Do you know how often you check your smartphone in a day?
No? Well, according to the Journal of Accountancy, that’s an astounding 86 times a day (At least for us millennial's. The rest of the population is a little saner). And the reason we are so addicted to our phones is the overwhelming sensory experience they provide in our daily lives. How so, you ask? Facebook, Instagram, Twitter, YouTube, WhatsApp (need I go on?!!)
So in a nutshell, smartphone apps are an integral part of our daily lives. They can be used to create connections, obtain information or just have fun! And while creating a smartphone app is also fun, it requires a little more guidance, specifically in choosing the right programming language. That’s why this article deals with the top programming languages required for Android App Development UK and around the world.
What language to choose?
While Java is the official language for Android, there are many other languages that can be used for Android App Development. Details about these are provided below to help you make an informed decision.
Java is the official language for Android App Development and consequently, it is the most used language as well. Many of the apps in the Play Store are built with Java and it is also the most supported language by Google. In addition to all this, Java has a great online community for support in case of any problems (And trust me, there will be problems!).
However, Java is a complicated language for a beginner to use as it contains complex topics like constructors, null pointer exceptions, concurrency, checked exceptions, etc. Also, The Android Software Development Kit(SDK) increases the complexity to a new level!
All in all, Java is a great language to experience the full joys of Android App Development. However, it may be a little complex with beginners who would prefer to start with something easier and then return to it.
Kotlin is a cross-platform programming language that may be used as an alternative to Java for Android App Development. It has also been introduced as a secondary “official” Java language in 2017. Kotlin can inter-operate with Java and it runs on the Java Virtual Machine.
The only sizable difference is that Kotlin removes the superfluous features of Java such as null pointer exceptions. It also removes the necessity of ending every line with a semicolon. In short, Kotlin is much simpler for beginners to try as compared to Java and it can also be used as an “entry point” for Android App Development.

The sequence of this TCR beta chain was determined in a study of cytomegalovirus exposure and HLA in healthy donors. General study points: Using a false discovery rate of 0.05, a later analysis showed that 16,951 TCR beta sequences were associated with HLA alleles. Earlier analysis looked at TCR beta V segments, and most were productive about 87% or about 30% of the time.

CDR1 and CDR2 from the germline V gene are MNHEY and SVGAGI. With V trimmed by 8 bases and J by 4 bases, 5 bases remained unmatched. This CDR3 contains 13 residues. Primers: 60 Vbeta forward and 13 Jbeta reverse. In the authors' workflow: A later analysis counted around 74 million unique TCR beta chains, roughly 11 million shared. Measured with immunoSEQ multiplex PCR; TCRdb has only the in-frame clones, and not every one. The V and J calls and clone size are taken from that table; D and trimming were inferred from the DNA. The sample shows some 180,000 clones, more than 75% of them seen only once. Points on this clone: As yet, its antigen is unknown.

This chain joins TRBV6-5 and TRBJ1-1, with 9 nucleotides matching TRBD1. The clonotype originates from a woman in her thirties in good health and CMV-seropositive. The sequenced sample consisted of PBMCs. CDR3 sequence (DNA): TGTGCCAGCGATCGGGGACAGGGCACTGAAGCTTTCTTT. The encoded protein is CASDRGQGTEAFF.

C++ can be used for Android App Development using the Android Native Development Kit(NDK). However, an app cannot be created totally using C++ and the NDK is used to implement parts of the app in C++ native code. This helps in using C++ code libraries for the app as required.
While C++ is useful for Android App Development in some cases, it is much more difficult to set up and is much less flexible. It may also lead to more bugs because of the increased complexity. So, it is better to use Java as compared to C++ as it does not provide enough gain to offset the efforts required.
C# is quite similar to Java and so it is ideal for Android App Development. Like Java, C# also implements garbage collection so there are fewer chances of memory leaks. And C# also has a cleaner and simpler syntax than Java which makes coding with it comparatively easier.
Earlier, the biggest drawback of C# was that it could run only on Windows systems as it used the .NET Framework. However, this problem was handled by Xamarin.Android (formerly Mono for Android) which is a cross-platform implementation of the Common Language Infrastructure. Now, Xamarin.Android tools can be used to write native Android apps and share the code across multiple platforms.
Python can be used for Android App Development even though Android doesn’t support native Python development. This can be done using various tools that convert the Python apps into Android Packages that can run on Android devices.
An example of this is Kivy that is an open source Python library used for developing mobile apps. It supports Android and also encourages rapid app development (which is a win-win situation according to me!). However, a downside to this is that there won’t be native benefits for Kivy as it isn’t natively supported.
Corona is a software development kit that can be used for developing Android apps using Lua. It has two operational modes, namely Corona Simulator and Corona Native. The Corona Simulator is used to build apps directly while the Corona Native is used to integrate the Lua code with an Android Studio project to build an app using native features.
While Lua is a little limited as compared to Java, it is also much simpler and has an easier learning curve. Moreover, there are build in monetization features as well as various assets and plugins that enrich the app development experience. Corona is mostly used to create graphics applications and games but is by no means limited to that.
Now, its time to go forth and conquer Android!!!
There are a lot of apps such as Chat messengers. Music players, Games. Calculators. etc. that can be created using the above languages. And there is no language that can be called a “correct language” for Android App Development. So, it’s upon you to make the correct choice of language on the basis of your objectives and preferences for each individual project. And always remember, whatever your choice, it will only expand your skill set and lead to your growth as an Android developer.